It is perfectly fair to point out that the €3bn number is an estimate prepared by the project champions, the Department of Transport. All four of the listed Dublin projects came in significantly above the initial cost estimates, which is a common occurrence with urban transport investments around the world.

Given that the red and green lines, at roughly €400m each, are both about the same length as the proposed line to Swords, how can this single line be so expensive?

The answer is simple: the existing lines are entirely on the surface, while much of the Swords line is to be underground.

Tunnelling under cities is horrendously expensive. The Dublin Port Tunnel is only 4.6km long - about a quarter of the distance envisaged for the line to Swords - but it cost almost €800m. It was also relatively straightforward, since it did not have to go under the Liffey, and some of the work was cut-and-cover through a public park, so was less costly. The route envisaged for the Swords line has long underground sections and must go not only under the Liffey but also under the old core of the city.

Even if Finn McCool's bones are not encountered along the way, the scope for cost over-runs just goes with the territory.

One of the arguments advanced by enthusiasts for the Metro Link is that it would serve Dublin Airport. There would quite likely be a busy station at the airport, which would boost passenger numbers. However it is simply not the case that passenger numbers at the airport consist mostly of people going to, or coming from, the city centre.

Dublin Airport is a national facility rather than just a local airport for Dubliners. Its front gate is on the M1 and the motorway network makes it accessible from all points on the island. It handles 85pc of all air traffic in the Republic and draws customers from around the country and from Northern Ireland. Surveys show that about 30pc of Irish users are not even from the province of Leinster. They also show that central Dublin districts are not a substantial origin or destination for airport passengers - as some seem to believe.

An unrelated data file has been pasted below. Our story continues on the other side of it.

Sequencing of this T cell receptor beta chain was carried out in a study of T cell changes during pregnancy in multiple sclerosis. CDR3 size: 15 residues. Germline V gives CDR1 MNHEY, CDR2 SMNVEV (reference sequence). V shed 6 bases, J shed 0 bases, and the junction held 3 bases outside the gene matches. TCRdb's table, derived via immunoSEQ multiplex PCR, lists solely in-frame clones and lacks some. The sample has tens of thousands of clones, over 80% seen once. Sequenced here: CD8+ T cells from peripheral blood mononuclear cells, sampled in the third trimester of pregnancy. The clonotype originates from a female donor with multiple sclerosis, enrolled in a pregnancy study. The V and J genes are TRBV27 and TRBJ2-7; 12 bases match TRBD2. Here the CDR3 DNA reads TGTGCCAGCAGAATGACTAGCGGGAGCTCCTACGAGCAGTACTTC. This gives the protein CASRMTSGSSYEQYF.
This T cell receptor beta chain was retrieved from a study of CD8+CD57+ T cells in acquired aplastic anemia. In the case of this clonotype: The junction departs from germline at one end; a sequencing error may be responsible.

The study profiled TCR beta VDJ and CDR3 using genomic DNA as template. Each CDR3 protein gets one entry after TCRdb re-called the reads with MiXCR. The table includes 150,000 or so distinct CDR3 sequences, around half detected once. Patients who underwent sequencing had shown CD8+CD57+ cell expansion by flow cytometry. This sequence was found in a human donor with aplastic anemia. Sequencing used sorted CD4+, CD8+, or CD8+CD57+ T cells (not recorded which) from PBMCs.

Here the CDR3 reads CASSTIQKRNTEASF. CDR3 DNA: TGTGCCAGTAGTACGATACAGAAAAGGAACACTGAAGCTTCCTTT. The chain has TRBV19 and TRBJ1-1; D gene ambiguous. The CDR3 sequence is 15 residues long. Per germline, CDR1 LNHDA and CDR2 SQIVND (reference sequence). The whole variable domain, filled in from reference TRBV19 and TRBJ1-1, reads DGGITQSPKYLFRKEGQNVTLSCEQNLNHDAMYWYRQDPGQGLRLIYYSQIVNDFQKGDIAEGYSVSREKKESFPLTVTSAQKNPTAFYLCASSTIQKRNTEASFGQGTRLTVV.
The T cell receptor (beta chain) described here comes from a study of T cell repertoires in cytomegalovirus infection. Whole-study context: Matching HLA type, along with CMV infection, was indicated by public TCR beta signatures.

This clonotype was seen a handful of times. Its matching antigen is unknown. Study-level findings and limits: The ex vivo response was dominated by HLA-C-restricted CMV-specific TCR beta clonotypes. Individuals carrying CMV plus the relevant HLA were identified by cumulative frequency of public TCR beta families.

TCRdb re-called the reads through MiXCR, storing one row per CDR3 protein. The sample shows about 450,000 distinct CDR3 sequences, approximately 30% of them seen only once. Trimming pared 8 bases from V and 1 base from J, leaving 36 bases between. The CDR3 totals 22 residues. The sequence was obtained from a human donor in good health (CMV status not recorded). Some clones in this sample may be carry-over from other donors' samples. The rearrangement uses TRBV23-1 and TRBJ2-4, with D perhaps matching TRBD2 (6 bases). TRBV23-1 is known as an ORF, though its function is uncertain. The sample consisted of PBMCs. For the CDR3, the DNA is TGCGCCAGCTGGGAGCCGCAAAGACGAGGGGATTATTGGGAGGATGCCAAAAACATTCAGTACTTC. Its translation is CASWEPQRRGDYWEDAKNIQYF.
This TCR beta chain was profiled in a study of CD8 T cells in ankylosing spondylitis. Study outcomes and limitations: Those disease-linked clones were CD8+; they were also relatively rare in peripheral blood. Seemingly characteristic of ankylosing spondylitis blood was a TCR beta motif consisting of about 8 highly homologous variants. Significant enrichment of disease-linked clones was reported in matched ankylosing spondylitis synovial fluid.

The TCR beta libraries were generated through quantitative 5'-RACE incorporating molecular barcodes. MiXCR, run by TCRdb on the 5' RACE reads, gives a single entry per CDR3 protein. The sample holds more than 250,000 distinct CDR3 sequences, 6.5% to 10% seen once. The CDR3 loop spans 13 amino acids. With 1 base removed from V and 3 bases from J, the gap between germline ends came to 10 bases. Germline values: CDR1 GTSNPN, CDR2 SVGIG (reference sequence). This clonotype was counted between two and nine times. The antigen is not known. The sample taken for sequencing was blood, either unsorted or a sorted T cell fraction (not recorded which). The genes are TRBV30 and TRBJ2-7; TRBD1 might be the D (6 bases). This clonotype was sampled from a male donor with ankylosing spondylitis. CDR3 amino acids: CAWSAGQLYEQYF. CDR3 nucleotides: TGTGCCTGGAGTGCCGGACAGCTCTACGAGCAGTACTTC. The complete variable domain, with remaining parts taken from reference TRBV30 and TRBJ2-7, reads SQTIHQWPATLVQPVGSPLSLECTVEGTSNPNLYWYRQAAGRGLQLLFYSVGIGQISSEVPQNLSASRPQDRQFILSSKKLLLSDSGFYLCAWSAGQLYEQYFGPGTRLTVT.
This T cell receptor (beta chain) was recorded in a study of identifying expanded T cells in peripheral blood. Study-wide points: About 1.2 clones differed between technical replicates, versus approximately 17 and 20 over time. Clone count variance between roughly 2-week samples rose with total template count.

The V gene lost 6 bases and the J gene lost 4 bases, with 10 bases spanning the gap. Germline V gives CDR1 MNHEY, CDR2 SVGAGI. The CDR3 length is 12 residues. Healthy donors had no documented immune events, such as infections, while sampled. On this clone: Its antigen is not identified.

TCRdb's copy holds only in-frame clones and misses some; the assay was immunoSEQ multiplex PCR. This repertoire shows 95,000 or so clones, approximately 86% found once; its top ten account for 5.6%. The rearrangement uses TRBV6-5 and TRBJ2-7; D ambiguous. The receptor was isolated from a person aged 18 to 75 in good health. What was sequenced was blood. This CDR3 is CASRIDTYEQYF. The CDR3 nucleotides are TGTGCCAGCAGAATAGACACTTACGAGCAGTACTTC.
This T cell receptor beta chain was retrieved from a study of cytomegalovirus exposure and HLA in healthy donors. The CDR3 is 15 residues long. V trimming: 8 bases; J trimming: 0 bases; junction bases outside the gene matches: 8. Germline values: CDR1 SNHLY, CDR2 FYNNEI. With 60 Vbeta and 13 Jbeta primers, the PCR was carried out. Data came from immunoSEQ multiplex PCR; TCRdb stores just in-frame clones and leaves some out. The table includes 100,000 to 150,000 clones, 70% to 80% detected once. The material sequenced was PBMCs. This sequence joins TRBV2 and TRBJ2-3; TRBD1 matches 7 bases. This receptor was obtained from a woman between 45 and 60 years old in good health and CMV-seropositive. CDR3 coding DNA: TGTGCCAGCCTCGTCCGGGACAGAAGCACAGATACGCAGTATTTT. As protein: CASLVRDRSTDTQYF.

Dublin Airport is also the busiest bus station in Ireland. The percentage of users who avail of public transport, around 36pc, is actually fairly high by international standards. The public transport share at Manchester, which has both tram and rail service as well as buses, is lower. Vehicles with rubber wheels are also a form of public transport, just like ones with steel wheels. At Dublin Airport, buses are popular with users, it would appear, and most towns in Ireland, including Northern Ireland, offer regular airport connections operated by both private and public bus companies.

The airport is also well served by bus routes from the city centre and from around the suburbs. Many routes use the Dublin Port Tunnel and journey times are no more than about 20-25 minutes from the central area.

The Swords Luas line would not offer any improvement on this score. The current journey time by public transport from Dublin Airport to the city centre is shorter than is the case at most major European airports, even ones with rail connections, because the airport is quite close to downtown.

Wouldn't it be nice, though, to have a tram link from the terminals straight into the city for any passengers headed in that direction? It would indeed be nice, but would it be €3,000m worth of nice, a sum that exceeds the balance sheet value of the entire airport? You could build six or seven large hospitals for that money.

If you live in Swords, don't break out the champagne just yet. Metro Link has the potential to become a Bertie Bowl on wheels.

Sunday Independent